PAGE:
For residents of Rome, the sight of courting priests is hardly an anomaly. The phenomenon is a well-known secret here, and one that was largely ignored until last weekend, when the Italian weekly magazine Panorama published a shocking exposé called “Le Notti Brave Dei Preti Gay,” or “Good Nights Out for Gay Priests.” Investigative journalist Carmelo Abbate spent 20 days undercover posing as the boyfriend of a man who ran in gay clerical circles, secretly videotaping the sexual escapades of three Rome-based priests. Abbate caught the priests on hidden camera dirty dancing at private parties and engaging in sex acts with male escorts on church property. He also caught them emerging from dark bedrooms in time to celebrate mass. In one post-coital scene, “Father Carlo” parades around semi-naked, wearing only his clerical vestments. Abbate’s “date” even had sex with one of the priests to corroborate the story. “This is not about homosexuality,” Abbate, who is not gay, told NEWSWEEK. “This is about private vices and public virtues. This is about serious hypocrisy in the Catholic Church.”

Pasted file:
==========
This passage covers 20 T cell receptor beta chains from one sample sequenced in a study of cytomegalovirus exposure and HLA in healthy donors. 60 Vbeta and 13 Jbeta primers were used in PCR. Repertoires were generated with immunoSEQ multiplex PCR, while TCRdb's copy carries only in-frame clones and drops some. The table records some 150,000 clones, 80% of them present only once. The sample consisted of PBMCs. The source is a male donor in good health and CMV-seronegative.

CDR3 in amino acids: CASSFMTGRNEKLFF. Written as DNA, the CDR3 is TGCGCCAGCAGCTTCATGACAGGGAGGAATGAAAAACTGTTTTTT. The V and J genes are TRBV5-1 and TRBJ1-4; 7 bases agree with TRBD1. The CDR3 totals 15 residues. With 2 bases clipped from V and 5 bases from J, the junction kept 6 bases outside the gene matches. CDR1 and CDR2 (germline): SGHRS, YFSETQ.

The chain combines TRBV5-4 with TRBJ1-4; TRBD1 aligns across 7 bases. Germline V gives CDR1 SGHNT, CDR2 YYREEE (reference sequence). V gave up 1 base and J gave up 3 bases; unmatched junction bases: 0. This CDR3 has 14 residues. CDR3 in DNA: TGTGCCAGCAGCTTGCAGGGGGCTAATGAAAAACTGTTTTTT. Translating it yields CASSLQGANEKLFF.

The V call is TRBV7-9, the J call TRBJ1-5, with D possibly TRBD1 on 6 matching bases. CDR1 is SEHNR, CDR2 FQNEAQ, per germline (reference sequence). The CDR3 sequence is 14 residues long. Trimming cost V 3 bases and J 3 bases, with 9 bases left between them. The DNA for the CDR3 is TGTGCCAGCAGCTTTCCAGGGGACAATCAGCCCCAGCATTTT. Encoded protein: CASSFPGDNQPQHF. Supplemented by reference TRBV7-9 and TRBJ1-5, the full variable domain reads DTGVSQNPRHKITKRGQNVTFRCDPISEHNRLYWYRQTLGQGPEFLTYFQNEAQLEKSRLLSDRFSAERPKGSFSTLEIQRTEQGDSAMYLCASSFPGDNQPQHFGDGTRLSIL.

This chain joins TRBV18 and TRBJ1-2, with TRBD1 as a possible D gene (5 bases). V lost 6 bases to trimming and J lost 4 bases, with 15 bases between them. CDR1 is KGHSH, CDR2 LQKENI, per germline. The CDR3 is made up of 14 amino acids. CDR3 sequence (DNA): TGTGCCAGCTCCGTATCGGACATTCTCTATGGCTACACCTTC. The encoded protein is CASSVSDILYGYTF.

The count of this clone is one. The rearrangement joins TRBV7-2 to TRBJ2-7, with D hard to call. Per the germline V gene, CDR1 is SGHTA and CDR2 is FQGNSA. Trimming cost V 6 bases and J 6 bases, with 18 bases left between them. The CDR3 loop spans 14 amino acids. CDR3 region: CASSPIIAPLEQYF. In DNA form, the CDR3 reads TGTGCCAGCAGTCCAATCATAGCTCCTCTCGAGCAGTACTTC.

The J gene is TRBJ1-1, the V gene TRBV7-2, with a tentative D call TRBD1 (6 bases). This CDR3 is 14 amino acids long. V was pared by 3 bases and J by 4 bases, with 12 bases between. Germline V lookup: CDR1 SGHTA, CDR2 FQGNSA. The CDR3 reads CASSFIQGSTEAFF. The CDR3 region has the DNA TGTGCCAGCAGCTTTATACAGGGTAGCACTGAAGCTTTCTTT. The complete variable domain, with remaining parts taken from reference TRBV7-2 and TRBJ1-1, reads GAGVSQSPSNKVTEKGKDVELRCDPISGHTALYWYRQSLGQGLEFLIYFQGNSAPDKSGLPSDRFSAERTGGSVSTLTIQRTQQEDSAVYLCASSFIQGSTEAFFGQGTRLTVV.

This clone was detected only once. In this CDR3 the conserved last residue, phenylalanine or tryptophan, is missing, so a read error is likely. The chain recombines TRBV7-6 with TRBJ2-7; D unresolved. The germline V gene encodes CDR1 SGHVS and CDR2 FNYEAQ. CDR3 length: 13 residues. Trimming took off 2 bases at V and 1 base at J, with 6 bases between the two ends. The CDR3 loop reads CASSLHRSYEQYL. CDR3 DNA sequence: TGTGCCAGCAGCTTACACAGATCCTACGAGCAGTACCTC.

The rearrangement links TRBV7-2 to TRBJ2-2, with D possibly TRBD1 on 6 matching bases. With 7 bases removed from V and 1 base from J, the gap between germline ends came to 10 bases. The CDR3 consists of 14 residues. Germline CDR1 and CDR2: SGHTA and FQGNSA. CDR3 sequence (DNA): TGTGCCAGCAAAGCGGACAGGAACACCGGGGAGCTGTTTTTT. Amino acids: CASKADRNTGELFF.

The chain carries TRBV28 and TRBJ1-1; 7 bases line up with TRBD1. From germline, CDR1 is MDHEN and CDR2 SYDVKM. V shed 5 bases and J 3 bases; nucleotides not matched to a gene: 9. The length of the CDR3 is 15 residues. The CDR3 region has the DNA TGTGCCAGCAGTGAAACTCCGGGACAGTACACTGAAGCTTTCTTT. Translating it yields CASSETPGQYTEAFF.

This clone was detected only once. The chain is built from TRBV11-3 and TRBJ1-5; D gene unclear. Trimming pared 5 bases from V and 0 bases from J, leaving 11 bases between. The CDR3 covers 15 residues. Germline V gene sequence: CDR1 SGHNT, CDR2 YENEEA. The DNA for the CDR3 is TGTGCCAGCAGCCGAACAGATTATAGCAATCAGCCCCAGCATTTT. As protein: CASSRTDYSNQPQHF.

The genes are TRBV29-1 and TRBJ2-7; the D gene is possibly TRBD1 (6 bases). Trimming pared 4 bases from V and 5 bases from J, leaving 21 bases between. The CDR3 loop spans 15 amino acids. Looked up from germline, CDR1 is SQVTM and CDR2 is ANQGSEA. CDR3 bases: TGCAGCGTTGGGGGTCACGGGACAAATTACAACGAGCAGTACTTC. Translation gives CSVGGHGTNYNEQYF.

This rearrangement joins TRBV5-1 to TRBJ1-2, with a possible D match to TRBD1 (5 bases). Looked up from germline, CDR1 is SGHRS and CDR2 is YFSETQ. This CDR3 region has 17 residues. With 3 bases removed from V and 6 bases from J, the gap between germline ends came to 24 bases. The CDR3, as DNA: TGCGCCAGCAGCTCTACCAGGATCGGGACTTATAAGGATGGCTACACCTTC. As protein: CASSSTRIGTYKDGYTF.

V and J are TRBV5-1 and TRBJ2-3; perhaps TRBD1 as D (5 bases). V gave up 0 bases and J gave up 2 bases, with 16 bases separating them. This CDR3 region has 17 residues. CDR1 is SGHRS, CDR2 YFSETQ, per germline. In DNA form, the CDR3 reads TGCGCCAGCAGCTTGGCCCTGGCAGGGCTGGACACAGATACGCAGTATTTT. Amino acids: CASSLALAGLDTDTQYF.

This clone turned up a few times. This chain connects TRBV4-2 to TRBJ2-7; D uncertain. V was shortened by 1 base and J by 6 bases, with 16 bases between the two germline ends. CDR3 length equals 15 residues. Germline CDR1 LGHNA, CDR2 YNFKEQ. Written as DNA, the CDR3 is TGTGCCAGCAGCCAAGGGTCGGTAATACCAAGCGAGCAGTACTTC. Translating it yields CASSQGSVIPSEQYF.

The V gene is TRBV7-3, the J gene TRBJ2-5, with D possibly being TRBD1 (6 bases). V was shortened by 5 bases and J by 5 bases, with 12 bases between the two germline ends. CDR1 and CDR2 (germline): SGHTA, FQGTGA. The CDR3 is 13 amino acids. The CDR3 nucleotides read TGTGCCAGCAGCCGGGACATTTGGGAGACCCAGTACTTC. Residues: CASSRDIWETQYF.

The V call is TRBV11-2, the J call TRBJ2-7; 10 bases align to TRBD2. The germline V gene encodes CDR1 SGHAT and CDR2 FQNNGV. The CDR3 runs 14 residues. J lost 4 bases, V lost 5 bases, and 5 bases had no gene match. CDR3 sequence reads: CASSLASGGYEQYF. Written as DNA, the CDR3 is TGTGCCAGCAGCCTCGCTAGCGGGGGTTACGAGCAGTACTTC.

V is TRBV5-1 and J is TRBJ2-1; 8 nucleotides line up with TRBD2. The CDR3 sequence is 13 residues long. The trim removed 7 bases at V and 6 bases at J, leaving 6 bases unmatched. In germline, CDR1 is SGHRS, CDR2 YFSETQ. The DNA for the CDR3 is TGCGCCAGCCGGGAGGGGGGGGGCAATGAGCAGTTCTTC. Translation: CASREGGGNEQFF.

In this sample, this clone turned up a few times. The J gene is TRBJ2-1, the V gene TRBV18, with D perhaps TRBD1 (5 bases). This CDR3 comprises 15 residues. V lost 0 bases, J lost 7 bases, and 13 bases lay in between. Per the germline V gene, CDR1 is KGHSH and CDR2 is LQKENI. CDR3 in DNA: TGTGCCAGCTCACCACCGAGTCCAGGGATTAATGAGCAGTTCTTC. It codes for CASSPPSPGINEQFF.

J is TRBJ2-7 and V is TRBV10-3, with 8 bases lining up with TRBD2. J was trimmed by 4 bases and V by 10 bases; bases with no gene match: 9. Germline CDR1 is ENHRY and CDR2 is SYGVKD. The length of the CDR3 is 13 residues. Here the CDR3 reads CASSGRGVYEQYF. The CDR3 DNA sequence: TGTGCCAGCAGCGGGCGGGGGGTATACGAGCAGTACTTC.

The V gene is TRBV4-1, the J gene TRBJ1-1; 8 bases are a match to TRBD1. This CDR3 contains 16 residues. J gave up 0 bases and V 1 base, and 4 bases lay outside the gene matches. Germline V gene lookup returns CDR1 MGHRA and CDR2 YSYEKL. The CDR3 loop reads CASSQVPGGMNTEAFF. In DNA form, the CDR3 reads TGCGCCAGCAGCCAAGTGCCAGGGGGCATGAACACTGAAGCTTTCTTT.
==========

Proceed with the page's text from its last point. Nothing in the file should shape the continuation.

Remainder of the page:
The exposé has touched a nerve within the Catholic community in Rome, but Abbate doesn’t believe that it will have any effect, especially given the Vatican’s other sex scandal. Yet unlike the pedophile-priest crisis, which has so far reached scores of dioceses in the United States and Europe, the gay-priest problem is—so far—an issue just for the Rome diocese on the Vatican’s home turf. Most priests in Rome have some affiliation with the Vatican, and Abbate says one of the priests caught on tape also gave mass in St. Peter’s Basilica. The Vatican says that the offending priests from Abbate’s story will be sought out and stripped of their collars. Cardinal Agostino Vallini, head of the Rome diocese, is in charge of purging the offending clerics, and he has called on all gay priests who cannot respect the basic tenet of celibacy to get out of the priesthood. “Priests who are living a double life have not understood what the Catholic priesthood is and should not have become priests,” he said in a statement responding to the Panorama expose. “Consistency demands that they be discovered. We do not wish them ill, but we cannot accept that because of their behavior the honor of all the other priests is dragged through the mud.” Vallini may have the right idea when it comes to punishing those who break priestly laws, but the church as a whole seems to find it difficult to differentiate its sex scandals—and to determine what role celibacy plays in either situation. In April, Vatican secretary of state Cardinal Tarcisio Bertone famously blamed gay priests for the pedophilia problem during a press conference in Santiago, Chile. “Many psychologists and psychiatrists have demonstrated that there is no relationship between celibacy and pedophilia,” he said. “But many others have demonstrated, I have been told recently, that there is a relation between homosexuality and pedophilia. That is true. That is the problem.”